Monday, February 14, 2011

Valentine gifts and romance - hawk-style!

Despite the layers of snow and ice still covering the streets of Philadelphia, the lengthening days are triggering the nesting instincts of the Franklin hawks.  In the early morning before Valentine's Day, Kay, Caroline and I made a quick trip to the nest, and saw that the hawks were definitely "in the mood."

Kay has a new camera lens - about 3 feet long! - so this was a great opportunity to put it to the test.

At 7:30 AM, both haggards were perched side by side in a tree across the street about 50 yards from the nest.  The tiercel (dad) made two flights in quick succession to the nest, each time carrying a stick. 


When he landed at the nest, he would stay for about a minute arranging his stick....


.... and then fly swiftly right back to his lady-love.


When he returned from his second delivery of a stick, he landed right beside the formel (mom) and immediately jumped on top of her and they copulated.  No romantic build-up with these two!


One of the two emitted a loud screech or two. Then they sat side by side again for a couple of minutes.

He made another trip to the nest with a longer stick....

....then flew back to the same tree, but landed in a higher branch from the formel.  He hopped around from branch to branch, almost as if he were looking for an even better stick.  The formel never moved from where she had been sitting when we first arrived.

The tiercel flew for the fourth time to the nest with a stick.  

When he returned to the formel, he once again jumped on her and they copulated for a second time with more screeching.  

All this took place in the span of 25 minutes.  Timing is everything.....

Both birds sat in the tree for another few minutes then each flew off in slightly different directions, and perched separately in a couple of other trees.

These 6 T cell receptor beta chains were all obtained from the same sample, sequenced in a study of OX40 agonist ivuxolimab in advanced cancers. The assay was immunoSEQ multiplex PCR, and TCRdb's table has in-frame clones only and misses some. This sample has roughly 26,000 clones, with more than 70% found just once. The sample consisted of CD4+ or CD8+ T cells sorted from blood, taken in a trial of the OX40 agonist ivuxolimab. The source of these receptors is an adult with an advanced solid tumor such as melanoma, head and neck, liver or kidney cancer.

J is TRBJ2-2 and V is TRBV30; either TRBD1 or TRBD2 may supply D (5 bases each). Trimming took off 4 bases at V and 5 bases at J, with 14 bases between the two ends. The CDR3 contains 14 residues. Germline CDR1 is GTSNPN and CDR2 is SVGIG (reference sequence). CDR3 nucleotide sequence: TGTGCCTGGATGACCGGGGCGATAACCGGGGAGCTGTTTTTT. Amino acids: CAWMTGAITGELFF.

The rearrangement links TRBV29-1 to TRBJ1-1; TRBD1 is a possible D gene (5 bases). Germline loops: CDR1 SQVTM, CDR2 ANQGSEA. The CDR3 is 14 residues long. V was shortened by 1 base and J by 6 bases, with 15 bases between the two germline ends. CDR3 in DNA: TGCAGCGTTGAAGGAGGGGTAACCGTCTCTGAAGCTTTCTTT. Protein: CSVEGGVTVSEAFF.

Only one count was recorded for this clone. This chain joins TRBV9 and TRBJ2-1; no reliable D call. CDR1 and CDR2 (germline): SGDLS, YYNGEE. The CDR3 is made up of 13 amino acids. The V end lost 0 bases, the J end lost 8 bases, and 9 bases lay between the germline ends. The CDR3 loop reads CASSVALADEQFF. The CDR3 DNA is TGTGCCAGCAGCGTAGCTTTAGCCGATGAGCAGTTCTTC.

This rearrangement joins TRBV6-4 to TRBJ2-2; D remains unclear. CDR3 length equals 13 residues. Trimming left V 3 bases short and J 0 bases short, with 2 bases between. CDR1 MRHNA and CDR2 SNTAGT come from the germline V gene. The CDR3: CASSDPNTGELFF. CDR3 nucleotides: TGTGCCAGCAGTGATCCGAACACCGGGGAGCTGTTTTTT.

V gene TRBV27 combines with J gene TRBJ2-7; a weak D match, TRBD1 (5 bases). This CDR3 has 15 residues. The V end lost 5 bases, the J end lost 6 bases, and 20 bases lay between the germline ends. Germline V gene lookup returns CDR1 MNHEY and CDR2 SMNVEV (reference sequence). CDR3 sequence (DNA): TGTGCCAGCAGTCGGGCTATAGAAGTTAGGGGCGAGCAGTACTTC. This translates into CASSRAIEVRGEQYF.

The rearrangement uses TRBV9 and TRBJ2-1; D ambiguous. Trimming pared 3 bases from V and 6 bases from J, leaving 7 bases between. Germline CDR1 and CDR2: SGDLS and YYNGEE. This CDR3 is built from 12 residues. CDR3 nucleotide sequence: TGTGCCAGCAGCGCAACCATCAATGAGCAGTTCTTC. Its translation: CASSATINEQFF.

Does he have a slightly smug "mission accomplished" expression?

The last we saw of them was both flying low behind some buildings, then they flew farther and farther away till we lost sight of them.

I sent an account of the morning's activity to John Blakeman, and as always, he was generous in sharing his observations:

"Yes, the 2011 nesting season has begun in earnest. All of what you saw indicates this. The frequent copulations (not, properly, "matings") indicate that the lengthening days are affecting the birds' endocrine systems. Breeding hormones are flowing copiously. The tiercel is acting in response to these, including the bringing to the nest of the sticks (and later, leaves and such, for lining), along with the frequent copulations. The formel will do a lot of sitting around, watching the hectic activities of the tiercel, thereby prompting eventual ovulation.
The snow and cold have absolutely nothing to do with any of this. It's all controlled by the increasing length of the days, nothing else.
All of this indicates that the pair remains fully bonded, and will replicate the previous years' successes (barring unforeseen calamities).
Spring is on its way, snow and cold (both in Philadelphia and northern Ohio) notwithstanding. Once again, a new Red-tail breeding season is wonderfully underway.
--John Blakeman


  1. Phillies fever and hawk watching! Spring is just around the corner !

  2. Wow, great photos and wonderful information. Thanks so much. Isn't nature amazing?

    Lias B.

  3. You guys are amazing in your dedication, spotting skills and fabulous photography! Can't that you enough for everything. All fascinating.

  4. Thanks, Team, for the magnificent pictures and article. This just adds to my excitement of seeing 2 redtails in Jersey over the weekend while sitting at a stop light. The first attacked something on the ground in a small field to my left. It was manteling, but flew off without it's prey. Immediately, another redtail flew in and took "something" away in it's talons. I almost missed the green light!

  5. Just the wonderful news this winter weary soul needed. Excellent pictures Kay! Thanks for sharing! Maureen